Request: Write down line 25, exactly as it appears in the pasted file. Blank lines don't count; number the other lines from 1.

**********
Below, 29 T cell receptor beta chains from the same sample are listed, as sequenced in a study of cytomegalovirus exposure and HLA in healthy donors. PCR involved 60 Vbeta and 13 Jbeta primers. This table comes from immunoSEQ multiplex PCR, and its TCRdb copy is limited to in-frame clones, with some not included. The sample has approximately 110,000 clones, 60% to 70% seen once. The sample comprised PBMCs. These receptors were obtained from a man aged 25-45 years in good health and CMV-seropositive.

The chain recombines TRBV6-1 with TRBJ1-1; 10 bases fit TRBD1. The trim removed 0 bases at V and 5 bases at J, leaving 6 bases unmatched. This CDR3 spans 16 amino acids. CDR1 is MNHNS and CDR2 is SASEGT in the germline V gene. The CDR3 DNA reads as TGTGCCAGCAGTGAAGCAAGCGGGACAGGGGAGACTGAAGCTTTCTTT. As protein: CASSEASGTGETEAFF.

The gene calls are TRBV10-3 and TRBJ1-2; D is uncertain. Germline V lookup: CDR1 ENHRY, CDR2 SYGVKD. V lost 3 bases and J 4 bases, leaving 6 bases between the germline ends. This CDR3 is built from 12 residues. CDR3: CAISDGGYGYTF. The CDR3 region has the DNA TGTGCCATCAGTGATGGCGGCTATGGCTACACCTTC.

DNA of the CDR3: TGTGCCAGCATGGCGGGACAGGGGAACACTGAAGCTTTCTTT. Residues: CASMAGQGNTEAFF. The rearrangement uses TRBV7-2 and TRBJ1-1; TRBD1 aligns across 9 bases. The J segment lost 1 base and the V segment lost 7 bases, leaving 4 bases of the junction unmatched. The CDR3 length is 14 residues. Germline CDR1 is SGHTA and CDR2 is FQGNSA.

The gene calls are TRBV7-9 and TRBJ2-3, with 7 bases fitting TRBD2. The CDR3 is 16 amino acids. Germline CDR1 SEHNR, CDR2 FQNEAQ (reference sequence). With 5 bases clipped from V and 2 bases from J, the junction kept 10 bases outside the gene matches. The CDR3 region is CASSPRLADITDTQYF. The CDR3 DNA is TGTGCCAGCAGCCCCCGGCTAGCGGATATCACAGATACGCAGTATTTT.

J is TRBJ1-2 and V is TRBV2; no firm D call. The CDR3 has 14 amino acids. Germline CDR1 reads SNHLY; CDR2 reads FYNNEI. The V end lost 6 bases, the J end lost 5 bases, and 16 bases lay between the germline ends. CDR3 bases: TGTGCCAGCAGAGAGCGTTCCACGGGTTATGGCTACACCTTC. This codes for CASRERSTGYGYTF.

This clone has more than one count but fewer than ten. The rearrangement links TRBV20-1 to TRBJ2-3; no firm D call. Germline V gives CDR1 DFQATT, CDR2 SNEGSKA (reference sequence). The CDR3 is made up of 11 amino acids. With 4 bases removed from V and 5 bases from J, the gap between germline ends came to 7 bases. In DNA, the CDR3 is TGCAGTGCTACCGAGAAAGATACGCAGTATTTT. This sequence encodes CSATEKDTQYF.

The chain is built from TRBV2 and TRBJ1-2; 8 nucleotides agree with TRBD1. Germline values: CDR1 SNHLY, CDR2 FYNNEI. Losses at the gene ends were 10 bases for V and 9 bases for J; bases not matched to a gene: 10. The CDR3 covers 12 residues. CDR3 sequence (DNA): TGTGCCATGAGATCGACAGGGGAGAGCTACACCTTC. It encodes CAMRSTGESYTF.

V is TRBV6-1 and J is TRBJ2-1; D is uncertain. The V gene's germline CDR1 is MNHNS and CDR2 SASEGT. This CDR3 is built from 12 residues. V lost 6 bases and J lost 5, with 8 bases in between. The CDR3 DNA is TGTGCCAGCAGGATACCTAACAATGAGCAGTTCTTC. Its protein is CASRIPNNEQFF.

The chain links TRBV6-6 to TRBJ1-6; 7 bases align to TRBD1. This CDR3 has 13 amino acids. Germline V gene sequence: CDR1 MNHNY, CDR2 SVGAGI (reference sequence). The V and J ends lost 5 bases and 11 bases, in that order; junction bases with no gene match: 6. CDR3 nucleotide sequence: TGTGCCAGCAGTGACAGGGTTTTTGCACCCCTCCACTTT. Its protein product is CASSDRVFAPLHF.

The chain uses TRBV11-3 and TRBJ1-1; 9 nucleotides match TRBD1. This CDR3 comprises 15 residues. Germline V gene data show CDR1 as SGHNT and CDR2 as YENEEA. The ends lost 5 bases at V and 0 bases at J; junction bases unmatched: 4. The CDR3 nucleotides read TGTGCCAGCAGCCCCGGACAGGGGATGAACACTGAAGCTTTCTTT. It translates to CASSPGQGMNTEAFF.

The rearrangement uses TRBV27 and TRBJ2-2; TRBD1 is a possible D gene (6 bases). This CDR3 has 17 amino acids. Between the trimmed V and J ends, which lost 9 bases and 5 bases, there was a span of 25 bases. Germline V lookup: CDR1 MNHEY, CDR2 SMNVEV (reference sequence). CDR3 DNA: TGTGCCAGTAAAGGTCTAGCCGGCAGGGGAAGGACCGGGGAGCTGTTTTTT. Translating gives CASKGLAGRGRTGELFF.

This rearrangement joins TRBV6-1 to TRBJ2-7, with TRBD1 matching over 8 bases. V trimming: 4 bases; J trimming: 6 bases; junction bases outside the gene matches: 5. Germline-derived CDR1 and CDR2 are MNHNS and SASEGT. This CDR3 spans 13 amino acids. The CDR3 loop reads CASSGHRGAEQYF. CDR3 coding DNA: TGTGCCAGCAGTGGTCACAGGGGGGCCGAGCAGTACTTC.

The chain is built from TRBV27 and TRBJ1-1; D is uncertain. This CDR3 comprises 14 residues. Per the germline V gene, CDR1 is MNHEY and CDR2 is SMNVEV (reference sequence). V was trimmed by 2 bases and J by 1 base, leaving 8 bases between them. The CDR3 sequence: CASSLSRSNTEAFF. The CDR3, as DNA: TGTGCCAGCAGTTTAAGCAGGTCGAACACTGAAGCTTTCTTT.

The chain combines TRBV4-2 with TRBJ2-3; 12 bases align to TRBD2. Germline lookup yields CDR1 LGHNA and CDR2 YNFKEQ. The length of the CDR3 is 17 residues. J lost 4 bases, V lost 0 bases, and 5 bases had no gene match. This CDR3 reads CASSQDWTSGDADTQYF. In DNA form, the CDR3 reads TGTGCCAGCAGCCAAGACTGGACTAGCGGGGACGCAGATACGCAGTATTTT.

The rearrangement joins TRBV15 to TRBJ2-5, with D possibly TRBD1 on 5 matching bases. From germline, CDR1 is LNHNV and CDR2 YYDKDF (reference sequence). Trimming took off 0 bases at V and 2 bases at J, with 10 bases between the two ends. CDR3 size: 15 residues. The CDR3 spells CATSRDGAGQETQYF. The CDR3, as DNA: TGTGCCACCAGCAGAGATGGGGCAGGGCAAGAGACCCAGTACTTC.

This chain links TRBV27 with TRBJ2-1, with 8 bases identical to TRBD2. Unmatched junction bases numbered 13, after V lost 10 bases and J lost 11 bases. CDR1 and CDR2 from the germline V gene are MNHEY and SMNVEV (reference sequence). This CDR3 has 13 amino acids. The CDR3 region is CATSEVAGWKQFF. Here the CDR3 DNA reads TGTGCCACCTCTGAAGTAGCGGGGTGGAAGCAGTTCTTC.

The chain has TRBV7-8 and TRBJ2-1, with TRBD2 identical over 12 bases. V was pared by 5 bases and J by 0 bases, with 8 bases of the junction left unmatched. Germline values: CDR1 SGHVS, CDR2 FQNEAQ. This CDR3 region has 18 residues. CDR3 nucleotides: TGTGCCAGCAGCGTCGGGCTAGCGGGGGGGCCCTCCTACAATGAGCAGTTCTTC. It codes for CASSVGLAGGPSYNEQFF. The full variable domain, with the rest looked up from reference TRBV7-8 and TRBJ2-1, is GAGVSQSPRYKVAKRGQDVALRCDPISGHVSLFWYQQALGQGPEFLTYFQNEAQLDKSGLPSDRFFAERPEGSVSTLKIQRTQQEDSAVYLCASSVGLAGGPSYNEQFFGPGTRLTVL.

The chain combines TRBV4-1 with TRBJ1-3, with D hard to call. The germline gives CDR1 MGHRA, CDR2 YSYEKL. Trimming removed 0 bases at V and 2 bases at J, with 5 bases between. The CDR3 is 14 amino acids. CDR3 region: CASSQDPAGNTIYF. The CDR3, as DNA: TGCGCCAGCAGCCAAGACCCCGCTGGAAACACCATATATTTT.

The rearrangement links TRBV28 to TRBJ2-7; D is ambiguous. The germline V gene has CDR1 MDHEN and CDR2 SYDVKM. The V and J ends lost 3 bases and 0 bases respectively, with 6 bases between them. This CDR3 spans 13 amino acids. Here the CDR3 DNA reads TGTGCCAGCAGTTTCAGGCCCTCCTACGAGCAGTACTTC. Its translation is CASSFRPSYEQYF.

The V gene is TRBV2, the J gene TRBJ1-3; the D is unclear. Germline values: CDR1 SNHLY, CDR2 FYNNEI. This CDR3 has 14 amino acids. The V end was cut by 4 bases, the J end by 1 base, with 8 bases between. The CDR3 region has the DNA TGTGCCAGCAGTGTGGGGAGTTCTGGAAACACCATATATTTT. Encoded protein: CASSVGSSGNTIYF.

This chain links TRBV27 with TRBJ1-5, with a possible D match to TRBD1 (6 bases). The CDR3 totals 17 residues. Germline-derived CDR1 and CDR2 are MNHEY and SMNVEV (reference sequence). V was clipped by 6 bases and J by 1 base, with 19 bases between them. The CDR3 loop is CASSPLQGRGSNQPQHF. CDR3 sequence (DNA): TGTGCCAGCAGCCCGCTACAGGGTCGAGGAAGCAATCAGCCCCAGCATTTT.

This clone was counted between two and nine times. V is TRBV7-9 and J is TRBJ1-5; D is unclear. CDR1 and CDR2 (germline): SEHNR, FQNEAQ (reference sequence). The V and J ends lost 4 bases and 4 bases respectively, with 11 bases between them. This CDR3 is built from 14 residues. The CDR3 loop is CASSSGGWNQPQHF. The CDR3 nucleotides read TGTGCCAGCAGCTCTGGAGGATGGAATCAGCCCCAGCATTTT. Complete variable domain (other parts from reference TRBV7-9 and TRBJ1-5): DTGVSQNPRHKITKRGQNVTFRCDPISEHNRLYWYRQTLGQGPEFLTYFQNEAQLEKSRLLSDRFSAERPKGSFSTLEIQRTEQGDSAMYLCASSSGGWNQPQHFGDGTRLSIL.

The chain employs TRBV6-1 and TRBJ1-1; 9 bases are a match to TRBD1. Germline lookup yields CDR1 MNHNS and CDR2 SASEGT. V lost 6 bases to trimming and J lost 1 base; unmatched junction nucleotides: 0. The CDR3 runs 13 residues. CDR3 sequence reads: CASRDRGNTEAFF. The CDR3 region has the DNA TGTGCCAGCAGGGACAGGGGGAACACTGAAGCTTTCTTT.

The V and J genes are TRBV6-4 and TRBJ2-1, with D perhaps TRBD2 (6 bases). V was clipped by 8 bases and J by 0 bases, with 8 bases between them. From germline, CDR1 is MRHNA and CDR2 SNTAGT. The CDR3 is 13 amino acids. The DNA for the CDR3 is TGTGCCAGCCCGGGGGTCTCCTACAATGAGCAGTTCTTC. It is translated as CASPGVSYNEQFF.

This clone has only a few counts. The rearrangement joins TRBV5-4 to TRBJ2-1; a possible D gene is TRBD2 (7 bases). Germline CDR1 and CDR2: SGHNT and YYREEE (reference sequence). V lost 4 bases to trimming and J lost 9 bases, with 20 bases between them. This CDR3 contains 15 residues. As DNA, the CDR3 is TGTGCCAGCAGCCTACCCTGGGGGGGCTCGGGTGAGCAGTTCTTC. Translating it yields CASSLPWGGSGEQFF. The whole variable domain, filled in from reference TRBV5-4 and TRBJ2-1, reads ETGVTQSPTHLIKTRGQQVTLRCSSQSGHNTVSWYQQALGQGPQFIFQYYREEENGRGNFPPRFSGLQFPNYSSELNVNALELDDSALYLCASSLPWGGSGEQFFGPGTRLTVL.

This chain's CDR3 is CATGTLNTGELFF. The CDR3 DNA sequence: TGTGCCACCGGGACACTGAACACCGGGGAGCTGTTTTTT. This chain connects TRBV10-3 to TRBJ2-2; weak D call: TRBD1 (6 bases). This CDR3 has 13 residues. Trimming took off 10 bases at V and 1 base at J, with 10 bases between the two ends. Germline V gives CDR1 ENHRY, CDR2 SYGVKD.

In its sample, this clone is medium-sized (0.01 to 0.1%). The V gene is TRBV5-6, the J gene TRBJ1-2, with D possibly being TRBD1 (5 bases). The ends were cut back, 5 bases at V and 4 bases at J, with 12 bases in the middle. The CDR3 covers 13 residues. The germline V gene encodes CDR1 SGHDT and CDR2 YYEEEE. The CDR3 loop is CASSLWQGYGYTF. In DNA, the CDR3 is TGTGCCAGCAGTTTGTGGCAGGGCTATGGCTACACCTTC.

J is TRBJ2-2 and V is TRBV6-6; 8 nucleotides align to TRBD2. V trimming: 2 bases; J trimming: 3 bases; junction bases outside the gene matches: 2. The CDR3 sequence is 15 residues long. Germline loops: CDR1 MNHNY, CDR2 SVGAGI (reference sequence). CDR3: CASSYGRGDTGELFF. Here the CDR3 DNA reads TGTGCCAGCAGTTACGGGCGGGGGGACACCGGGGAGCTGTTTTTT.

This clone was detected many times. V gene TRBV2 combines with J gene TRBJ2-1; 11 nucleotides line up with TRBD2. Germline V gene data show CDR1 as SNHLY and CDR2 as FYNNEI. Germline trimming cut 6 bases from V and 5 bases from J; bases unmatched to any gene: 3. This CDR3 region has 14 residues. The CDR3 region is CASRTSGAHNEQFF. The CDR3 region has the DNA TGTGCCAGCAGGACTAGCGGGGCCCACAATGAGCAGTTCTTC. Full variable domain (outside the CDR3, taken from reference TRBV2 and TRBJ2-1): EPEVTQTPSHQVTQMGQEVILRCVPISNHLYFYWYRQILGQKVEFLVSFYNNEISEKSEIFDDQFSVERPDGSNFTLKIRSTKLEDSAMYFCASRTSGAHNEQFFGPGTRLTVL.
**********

The V and J genes are TRBV6-4 and TRBJ2-1, with D perhaps TRBD2 (6 bases). V was clipped by 8 bases and J by 0 bases, with 8 bases between them. From germline, CDR1 is MRHNA and CDR2 SNTAGT. The CDR3 is 13 amino acids. The DNA for the CDR3 is TGTGCCAGCCCGGGGGTCTCCTACAATGAGCAGTTCTTC. It is translated as CASPGVSYNEQFF.